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AFRICA: Behind the scenes of the HERANA research

On 19 August 2011, the book Universities and Economic Development in Africa was launched in Cape Town. The publication documents the findings and analysis of a ground-breaking and innovative research project that explored the complex factors and relationships that impact on a university's capacity to make a sustainable contribution to development. The findings have also been disseminated in an array of other forms and forums including reports, web pages, conference papers, seminars and articles in University World News.

What none of these project outputs convey is exactly what went into producing this almost 200-page book. They do not reveal that the focused and well-worded text of the book is the result of four years of work, involving dozens of people from 12 countries on four continents, from a variety of disciplinary backgrounds and positions within governments and academia.

Neither do they take account of the debates, development of ideas and shifts in thinking within the research team; nor the small miracles, the hard-earned milestones and the challenges encountered along the way.

This is that account.

Preparing the HERANA project

Preparations for the project began in earnest in the second half of 2007 at a meeting at a venue outside Cape Town in September, as part of the launch of the Higher Education Research and Advocacy Network in Africa (HERANA).

Following this meeting, the initial project conceptualisation was undertaken by Professor Nico Cloete, director of the Centre for Higher Education (CHET) in Cape Town, Professor Peter Maassen of the University of Oslo in Norway, and CHET consultant Dr Pundy Pillay.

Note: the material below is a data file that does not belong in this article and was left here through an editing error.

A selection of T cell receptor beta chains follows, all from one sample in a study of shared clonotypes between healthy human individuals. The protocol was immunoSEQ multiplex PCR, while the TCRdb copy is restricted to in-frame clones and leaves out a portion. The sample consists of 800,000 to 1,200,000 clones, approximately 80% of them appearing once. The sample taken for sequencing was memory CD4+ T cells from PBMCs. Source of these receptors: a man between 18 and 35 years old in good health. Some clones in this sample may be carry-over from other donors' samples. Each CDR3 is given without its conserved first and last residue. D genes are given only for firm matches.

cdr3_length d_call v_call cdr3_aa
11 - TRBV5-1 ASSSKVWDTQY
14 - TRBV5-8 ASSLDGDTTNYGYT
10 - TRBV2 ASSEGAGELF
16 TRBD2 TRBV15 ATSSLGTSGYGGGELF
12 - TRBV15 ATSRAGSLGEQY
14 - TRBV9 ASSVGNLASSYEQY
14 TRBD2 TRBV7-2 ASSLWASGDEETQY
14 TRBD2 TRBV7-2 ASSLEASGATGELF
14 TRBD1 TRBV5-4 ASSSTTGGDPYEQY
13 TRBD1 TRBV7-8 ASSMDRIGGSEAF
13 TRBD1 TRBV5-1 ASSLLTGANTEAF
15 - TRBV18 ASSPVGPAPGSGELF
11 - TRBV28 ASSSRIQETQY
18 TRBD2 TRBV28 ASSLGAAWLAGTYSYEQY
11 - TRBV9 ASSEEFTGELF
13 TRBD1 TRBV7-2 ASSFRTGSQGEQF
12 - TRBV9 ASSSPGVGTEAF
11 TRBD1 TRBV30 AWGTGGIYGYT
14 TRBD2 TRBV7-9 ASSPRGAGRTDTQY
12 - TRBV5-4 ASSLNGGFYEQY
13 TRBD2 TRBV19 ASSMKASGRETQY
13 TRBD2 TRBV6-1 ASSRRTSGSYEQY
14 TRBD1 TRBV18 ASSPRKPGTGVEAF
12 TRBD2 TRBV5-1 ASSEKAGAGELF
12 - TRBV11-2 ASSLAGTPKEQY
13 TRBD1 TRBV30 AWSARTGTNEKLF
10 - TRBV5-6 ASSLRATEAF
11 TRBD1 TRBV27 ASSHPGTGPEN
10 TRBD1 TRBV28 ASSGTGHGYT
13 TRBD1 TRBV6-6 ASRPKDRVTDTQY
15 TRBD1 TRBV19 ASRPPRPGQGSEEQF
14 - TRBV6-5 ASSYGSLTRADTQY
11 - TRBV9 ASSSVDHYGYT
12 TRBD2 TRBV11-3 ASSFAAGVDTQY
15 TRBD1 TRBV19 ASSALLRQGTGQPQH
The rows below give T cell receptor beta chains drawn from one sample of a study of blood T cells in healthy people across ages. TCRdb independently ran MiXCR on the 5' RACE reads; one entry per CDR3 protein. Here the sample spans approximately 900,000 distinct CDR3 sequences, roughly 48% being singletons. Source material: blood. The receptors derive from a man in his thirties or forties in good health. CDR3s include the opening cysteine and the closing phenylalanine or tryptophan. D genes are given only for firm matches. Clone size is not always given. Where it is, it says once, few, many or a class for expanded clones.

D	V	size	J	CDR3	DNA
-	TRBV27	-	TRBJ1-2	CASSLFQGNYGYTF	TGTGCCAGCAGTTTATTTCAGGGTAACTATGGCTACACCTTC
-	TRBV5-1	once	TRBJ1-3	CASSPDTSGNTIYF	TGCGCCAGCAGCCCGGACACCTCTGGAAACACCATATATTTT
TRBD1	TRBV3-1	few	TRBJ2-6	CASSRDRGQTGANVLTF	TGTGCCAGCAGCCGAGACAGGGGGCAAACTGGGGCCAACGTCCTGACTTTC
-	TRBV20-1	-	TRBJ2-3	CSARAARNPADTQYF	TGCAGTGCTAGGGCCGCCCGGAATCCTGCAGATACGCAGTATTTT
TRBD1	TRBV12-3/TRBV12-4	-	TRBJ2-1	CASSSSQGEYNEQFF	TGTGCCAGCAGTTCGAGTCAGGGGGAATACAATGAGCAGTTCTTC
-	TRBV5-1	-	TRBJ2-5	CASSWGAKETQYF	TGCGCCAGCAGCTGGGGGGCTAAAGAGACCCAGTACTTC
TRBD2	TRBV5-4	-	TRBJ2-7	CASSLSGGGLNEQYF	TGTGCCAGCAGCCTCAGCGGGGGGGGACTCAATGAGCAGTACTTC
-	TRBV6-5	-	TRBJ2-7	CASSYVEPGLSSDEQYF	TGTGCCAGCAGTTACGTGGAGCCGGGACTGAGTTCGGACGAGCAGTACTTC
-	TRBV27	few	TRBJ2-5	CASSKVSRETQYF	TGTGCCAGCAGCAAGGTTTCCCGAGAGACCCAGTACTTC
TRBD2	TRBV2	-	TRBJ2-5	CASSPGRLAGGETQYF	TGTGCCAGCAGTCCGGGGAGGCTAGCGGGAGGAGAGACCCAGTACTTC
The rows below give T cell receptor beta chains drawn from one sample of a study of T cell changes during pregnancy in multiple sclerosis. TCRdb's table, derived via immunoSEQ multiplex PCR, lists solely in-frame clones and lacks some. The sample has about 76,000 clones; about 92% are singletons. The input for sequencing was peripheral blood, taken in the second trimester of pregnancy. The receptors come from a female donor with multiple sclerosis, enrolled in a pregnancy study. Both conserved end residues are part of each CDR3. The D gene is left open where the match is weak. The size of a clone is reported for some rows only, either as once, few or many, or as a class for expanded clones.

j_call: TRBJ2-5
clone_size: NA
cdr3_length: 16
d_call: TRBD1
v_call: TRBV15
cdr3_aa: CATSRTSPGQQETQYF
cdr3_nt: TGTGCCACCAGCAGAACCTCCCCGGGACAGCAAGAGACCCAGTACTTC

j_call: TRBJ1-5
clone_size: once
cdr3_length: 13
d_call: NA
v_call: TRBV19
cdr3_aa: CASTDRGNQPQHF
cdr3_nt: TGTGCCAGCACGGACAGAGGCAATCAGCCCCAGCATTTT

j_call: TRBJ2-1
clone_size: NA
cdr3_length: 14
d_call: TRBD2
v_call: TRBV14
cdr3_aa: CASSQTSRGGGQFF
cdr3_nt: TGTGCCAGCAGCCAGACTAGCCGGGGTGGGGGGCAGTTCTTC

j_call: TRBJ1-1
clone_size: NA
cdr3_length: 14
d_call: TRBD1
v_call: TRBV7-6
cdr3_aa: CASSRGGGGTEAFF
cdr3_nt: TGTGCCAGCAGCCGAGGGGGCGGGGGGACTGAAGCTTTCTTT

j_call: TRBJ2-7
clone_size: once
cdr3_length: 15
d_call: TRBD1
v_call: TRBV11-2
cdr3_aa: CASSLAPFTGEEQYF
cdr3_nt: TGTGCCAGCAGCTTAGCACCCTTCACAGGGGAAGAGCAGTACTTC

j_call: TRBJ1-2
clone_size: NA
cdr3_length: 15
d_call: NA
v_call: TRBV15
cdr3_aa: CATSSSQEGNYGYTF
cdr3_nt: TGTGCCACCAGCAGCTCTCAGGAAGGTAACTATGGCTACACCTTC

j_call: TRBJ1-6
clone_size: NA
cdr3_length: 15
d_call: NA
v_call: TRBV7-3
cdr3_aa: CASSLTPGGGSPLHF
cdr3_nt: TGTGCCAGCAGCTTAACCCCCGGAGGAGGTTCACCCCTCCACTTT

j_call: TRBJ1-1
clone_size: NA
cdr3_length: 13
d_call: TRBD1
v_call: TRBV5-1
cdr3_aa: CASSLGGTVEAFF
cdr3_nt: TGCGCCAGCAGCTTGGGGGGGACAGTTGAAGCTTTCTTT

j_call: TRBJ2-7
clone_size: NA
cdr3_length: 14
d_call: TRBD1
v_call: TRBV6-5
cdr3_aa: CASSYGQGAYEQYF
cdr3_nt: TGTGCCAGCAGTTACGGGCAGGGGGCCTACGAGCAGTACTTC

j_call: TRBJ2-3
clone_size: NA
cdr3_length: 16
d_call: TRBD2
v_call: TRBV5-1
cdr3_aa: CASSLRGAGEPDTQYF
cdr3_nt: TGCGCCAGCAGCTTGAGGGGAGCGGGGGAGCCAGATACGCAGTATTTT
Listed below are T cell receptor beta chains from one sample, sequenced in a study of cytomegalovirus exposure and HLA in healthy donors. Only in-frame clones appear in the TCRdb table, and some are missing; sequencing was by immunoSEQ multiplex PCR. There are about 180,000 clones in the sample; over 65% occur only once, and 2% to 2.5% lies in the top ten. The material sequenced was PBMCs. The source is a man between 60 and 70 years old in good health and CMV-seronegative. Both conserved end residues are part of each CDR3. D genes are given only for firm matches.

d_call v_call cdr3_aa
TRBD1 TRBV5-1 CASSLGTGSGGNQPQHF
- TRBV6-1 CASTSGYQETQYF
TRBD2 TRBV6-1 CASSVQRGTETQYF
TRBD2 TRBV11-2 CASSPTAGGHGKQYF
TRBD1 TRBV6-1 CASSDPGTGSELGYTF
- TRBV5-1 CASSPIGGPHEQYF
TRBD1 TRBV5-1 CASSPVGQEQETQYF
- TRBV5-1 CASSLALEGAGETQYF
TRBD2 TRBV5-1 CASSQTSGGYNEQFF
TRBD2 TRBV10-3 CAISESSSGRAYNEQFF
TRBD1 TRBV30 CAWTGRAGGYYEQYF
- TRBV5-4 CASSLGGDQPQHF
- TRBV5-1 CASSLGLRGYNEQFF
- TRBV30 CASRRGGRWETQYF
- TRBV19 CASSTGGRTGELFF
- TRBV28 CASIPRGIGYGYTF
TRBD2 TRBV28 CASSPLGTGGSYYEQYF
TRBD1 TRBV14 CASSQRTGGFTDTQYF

Maassen and Pillay developed research proposals for the macro (national) and meso-micro (university) dimensions of the project, respectively. They also provided contextual, conceptual and theoretical ideas to guide the various strands of the project.

Maassen laid the foundation for what was later to become a very lengthy and somewhat convoluted analytical framework. Romulo Pinheiro also contributed some analytical ideas to the early framework document, based on his PhD work at the University of Oslo at the time.

Pillay undertook a review of the international literature on the relationship between higher education and economic development.

The HERANA research work

The first major piece of empirical work began in 2008. Pillay, together with some other members of the research team, visited three OECD countries - Finland, South Korea and North Carolina in the US - between March and September 2008. These three systems have successfully linked higher education to their economic development strategies and initiatives and Pillay undertook detailed case studies of each.